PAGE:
Carole Lieberman vs. Bulletstorm

Carole Lieberman vs. Bulletstorm

Everybody who plays video games on a regular basis has been informed at least once–usually by the media–that they indulge in a pastime that glorifies violence and automatically makes them more aggressive than the average non-gamer. This revelation usually confuses said gamers, most of whom have never fought in a war, never hope to see a war, and don’t even like needles.

So when Fox News published an editorial about Bulletstorm that was seeded with quotes from a psychologist and author named Dr Carole Lieberman, game-savvy readers took offense to her claims that Epic’s shooter can inspire violent behavior. Specifically, acts of sexual violence, a conclusion Dr Lieberman drew based on the innuendo-laden names of some of the attacks players can perform. “The increase in rapes can be attributed in large part to the playing out of [sexual] scenes in video games,” was one much-quoted “fact” from the editorial.

But now Lieberman is saying that her words were taken out of context. “My FoxNews.com statements were taken out of context and made to sound more inflammatory than they were meant.” Lieberman told GamePolitics on February 10. Game Theory‘s own Scott Steinberg was asked for his opinion, and his answer–that Bulletstorm is a a purposefully over-the-top parody of media violence–didn’t make it into Brandon’s published article.

With all that in mind, Dr Lieberman deserves the benefit of the doubt. However, it wasn’t just the inflammatory nature of her arguments that got the gaming community riled up: It was also her lack of citations, evidence, or studies. And she’s still not offering any of those up.

Instead, she stands by her views that “media violence, and particularly videogame violence is harmful” (not much gentler than her original claims), and she cites “thousands of studies” and her own credentials.

“I have been a researcher in media violence for over twenty years and, as such, have testified before Congress several times, been the head of the National Coalition on TV Violence, and have stopped the ‘Schwarzenegger rocket’,” she says. “I was also invited to contribute an essay to Larry King’s book, Beyond A Reasonable Doubt, about video game violence.”

The “Schwarzenegger rocket” was a NASA rocket that was supposed to harbor a movie poster advertising Last Action Hero, Schwarzenegger’s own little piece of regret from 1993. So while Dr Lieberman deserves our thanks for stopping a bad idea before it gave aliens a good reason to fire a superweapon into Earth’s core, her quick reference to “thousands of studies” doesn’t cut it as evidence for a link between video games and violent behavior. While such studies do exist (though maybe not in the “thousands”), Dr Lieberman’s ability to collect and study the data objectively is in question. That’s not to say an individual who has studied media violence for two decades is incapable of seeing both sides of the issue, but Dr Lieberman has twice refrained from listing any legitimate sources or research materials for her statistics.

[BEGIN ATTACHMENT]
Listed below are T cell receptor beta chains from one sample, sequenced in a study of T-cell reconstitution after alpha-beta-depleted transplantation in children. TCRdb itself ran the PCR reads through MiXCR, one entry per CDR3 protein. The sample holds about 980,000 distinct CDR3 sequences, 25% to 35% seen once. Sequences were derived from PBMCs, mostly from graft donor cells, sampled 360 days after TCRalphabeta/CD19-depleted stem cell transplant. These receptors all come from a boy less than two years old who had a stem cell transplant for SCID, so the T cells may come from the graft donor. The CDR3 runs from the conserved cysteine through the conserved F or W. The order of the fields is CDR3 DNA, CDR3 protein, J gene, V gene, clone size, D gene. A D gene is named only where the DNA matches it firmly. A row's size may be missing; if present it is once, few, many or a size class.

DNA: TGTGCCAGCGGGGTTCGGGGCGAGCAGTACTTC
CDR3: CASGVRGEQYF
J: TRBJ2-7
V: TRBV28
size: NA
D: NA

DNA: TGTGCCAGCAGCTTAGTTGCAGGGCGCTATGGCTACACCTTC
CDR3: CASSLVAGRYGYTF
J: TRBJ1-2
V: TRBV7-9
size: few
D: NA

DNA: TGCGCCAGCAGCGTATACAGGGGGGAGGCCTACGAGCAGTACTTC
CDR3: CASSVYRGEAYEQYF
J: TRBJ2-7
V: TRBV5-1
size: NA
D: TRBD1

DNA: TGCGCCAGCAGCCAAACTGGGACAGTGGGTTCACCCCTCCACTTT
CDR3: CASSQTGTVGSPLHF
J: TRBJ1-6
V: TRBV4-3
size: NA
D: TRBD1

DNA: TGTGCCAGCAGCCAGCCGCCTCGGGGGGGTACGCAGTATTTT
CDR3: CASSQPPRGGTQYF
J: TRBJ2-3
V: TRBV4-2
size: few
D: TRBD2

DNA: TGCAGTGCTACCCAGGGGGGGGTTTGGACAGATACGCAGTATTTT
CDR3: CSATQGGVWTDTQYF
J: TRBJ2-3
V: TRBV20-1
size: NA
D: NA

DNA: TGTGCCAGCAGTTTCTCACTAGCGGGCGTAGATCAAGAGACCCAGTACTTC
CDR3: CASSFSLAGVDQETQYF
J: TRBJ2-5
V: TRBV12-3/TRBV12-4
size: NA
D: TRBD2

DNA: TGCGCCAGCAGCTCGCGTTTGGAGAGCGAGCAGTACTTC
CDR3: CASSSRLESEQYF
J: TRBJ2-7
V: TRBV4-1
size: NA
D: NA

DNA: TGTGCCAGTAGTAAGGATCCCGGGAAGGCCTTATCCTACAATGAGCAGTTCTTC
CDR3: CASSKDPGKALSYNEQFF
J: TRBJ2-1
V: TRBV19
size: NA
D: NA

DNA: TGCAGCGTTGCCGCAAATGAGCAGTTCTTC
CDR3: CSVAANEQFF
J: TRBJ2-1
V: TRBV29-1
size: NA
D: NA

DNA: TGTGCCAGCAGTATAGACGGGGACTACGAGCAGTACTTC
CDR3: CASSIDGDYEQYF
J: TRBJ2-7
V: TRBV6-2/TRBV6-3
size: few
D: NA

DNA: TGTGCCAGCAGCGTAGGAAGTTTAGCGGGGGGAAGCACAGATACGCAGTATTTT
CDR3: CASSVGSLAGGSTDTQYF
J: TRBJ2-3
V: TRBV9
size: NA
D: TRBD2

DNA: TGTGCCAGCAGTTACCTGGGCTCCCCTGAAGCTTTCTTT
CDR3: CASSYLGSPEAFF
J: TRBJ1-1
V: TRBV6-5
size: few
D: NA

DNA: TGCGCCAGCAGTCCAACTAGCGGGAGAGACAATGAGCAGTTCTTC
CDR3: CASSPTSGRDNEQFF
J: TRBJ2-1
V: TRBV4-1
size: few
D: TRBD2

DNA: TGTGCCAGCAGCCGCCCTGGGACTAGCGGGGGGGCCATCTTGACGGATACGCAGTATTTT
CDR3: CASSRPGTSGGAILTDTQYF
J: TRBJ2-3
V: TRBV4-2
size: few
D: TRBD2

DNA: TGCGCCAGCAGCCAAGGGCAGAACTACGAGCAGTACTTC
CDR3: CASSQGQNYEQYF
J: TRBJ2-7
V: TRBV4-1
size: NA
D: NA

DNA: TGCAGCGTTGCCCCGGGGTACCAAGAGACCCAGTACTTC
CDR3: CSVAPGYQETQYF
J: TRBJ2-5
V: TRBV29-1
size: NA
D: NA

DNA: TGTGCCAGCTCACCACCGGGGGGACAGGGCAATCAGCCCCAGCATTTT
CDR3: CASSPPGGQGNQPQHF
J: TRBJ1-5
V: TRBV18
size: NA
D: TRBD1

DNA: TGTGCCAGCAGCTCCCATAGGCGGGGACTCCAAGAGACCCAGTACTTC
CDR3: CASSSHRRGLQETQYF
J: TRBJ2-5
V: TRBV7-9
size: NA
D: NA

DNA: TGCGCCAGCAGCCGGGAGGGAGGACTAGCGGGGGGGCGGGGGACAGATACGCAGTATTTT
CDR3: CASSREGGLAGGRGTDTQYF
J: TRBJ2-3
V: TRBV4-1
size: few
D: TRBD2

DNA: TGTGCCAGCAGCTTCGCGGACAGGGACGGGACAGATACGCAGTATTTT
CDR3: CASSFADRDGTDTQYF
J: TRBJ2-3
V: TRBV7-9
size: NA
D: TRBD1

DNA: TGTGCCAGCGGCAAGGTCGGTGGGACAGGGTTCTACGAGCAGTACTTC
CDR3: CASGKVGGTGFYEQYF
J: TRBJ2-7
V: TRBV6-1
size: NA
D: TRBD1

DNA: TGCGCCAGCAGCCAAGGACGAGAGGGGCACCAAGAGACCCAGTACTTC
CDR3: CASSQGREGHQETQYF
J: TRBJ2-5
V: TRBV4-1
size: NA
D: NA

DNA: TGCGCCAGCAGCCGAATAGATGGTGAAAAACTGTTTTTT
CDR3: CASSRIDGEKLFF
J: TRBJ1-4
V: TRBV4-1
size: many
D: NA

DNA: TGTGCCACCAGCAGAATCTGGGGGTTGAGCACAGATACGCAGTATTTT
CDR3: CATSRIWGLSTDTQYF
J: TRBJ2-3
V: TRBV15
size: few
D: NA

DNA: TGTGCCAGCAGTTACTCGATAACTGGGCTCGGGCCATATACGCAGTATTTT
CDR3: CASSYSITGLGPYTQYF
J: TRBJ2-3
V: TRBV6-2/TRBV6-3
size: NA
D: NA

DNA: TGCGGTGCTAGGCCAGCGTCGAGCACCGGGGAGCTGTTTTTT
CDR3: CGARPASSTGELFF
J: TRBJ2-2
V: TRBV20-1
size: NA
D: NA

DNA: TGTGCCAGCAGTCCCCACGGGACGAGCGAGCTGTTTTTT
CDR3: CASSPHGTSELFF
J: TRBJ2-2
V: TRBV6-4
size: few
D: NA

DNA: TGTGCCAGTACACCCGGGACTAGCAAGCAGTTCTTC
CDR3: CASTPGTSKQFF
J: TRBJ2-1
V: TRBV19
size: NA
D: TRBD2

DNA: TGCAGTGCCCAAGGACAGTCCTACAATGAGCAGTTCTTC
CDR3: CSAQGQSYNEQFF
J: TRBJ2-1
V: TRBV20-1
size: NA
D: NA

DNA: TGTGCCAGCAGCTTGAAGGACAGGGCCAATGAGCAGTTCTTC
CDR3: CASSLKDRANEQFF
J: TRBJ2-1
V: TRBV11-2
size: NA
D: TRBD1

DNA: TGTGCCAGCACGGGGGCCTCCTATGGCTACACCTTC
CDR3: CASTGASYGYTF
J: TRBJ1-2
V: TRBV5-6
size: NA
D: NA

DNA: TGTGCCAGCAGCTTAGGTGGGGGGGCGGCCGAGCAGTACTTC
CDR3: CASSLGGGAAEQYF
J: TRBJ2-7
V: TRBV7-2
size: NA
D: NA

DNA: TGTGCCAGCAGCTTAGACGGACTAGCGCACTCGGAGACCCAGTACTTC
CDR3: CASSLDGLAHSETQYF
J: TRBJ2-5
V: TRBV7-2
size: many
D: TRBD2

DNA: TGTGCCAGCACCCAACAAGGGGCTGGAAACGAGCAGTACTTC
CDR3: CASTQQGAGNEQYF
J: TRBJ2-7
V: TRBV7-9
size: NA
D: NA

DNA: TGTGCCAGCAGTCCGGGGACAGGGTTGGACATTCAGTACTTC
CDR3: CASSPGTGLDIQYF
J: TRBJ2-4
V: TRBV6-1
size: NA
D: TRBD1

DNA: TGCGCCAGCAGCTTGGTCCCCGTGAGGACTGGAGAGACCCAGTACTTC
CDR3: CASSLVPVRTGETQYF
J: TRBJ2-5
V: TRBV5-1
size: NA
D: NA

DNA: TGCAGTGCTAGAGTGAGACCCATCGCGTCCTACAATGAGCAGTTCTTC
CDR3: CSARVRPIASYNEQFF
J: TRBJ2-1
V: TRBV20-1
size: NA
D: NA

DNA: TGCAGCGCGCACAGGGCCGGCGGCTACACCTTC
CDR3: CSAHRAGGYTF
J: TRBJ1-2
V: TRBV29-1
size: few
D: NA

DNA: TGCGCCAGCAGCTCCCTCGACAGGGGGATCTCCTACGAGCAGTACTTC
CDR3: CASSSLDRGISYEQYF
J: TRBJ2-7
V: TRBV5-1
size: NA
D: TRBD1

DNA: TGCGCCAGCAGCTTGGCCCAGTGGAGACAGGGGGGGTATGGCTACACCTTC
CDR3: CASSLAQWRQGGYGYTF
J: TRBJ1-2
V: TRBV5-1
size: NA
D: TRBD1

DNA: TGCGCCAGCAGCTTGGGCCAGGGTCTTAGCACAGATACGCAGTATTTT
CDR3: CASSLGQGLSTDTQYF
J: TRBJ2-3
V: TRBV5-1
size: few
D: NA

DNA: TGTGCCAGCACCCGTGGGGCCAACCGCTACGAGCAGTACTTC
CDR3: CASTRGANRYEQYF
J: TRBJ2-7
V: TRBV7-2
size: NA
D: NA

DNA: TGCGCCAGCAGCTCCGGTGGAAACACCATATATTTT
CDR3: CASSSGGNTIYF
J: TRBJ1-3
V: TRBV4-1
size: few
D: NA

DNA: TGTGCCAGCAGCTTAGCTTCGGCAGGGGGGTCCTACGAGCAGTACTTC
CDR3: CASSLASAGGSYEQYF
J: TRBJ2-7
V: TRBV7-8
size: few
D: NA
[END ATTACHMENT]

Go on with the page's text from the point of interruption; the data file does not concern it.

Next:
What’s more, she used her follow-up interview with GamePolitics as an opportunity to condemn gamers for sending her harassing emails and Amazon-bombing her “unrelated” book–and then she turned to the audience and hocked said unrelated book:

“I wrote Bad Girls: Why Men Love Them & How Good Girls Can Learn Their Secrets in an effort to help men and women find the love they deserve. The so-called reviews have served to prove that video games do make people more aggressive, indeed.”

Harassing another person, whether in person, through email, IM, product reviews, or otherwise, is never cool. But neither is generalizing everyone from the Halo fan to the FarmVille player as the cause for society’s violent tendencies and your own personal woes.

It’s possible that Fox News might have toyed with Dr Lieberman’s quotes to give its Bulletstorm article a shot of adrenaline, but otherwise it seems as if the dubious news source and the psychiatrist make good company for one another.

About Nadia Oxford
Nadia is a freelance writer living in Toronto. She played her first game at four, decided games were awesome, and has maintained her position since. She writes for 1UP.com, Slide to Play, GamePro and other publications, and is About.com’s Guide to the Nintendo DS.

2 Comments

  1. First i just want to say good job on the article, second Dr. Lieberman completely missed the point of the amazon review score bombing, the reviews were supposed to portray the same ignorance in lambasting something they have no knowledge of, creating an undeserved negative image based on conjecture.

  2. Great article! I think it’s too bad that Dr. Lieberman chose to use logical fallacies in backing her arguments about video game violence.

    Because a lot of the stuff she said might seem to make sense to a person outside of the video game culture (like concerned parents). The notion that she’s overgeneralizing and jumping to conclusions through a slippery slope might elude a lot of people.

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